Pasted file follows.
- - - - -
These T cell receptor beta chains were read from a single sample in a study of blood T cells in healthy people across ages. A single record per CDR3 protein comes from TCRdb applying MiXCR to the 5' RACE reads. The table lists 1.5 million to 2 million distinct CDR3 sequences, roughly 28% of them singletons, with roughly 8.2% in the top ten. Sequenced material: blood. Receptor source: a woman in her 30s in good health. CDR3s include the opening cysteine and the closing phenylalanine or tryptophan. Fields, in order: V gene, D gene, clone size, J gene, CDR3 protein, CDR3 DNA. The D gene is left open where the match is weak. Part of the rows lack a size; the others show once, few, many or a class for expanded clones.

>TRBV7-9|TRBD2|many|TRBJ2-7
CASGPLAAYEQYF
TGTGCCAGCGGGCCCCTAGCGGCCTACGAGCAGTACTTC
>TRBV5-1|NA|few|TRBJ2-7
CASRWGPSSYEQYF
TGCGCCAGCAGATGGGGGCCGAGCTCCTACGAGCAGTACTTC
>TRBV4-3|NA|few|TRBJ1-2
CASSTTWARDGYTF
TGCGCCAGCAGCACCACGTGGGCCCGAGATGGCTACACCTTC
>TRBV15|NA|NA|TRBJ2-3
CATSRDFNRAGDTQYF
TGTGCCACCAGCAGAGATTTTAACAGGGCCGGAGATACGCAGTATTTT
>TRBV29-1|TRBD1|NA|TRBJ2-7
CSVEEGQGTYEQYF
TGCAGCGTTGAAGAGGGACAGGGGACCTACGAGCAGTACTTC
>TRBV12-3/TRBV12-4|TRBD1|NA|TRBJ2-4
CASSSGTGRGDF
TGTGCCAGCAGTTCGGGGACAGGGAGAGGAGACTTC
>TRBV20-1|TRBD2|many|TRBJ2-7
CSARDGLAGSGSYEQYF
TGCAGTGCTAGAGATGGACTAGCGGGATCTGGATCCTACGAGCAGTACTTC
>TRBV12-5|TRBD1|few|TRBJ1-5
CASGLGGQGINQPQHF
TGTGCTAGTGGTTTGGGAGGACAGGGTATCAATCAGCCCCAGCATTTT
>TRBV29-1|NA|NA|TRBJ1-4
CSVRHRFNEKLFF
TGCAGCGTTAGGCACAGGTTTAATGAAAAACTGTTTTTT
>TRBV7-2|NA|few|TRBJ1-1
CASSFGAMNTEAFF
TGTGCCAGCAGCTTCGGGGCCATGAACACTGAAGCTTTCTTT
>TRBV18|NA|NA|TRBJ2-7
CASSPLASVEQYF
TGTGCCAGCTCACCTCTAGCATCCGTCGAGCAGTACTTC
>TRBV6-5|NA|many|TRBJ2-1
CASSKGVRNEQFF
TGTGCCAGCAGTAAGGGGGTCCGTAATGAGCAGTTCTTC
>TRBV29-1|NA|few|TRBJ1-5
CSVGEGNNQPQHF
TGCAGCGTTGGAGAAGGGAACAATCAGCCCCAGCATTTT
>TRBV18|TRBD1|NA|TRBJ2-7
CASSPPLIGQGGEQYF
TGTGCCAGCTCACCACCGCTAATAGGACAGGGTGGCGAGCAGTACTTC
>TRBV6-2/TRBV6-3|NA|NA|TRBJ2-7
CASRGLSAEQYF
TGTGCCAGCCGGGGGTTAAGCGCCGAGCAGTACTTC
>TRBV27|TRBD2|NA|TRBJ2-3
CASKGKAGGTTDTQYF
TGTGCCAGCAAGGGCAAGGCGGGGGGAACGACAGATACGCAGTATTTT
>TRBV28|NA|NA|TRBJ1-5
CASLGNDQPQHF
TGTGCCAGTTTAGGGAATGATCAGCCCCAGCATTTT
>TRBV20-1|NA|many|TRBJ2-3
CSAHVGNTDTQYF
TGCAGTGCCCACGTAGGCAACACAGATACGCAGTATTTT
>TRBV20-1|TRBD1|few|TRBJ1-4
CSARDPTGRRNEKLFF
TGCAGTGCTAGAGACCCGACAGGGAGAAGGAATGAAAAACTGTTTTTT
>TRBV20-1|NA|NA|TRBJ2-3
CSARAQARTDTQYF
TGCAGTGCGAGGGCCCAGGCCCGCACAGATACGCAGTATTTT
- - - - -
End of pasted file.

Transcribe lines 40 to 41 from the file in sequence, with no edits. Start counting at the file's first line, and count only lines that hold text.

TGCAGCGTTGGAGAAGGGAACAATCAGCCCCAGCATTTT
>TRBV18|TRBD1|NA|TRBJ2-7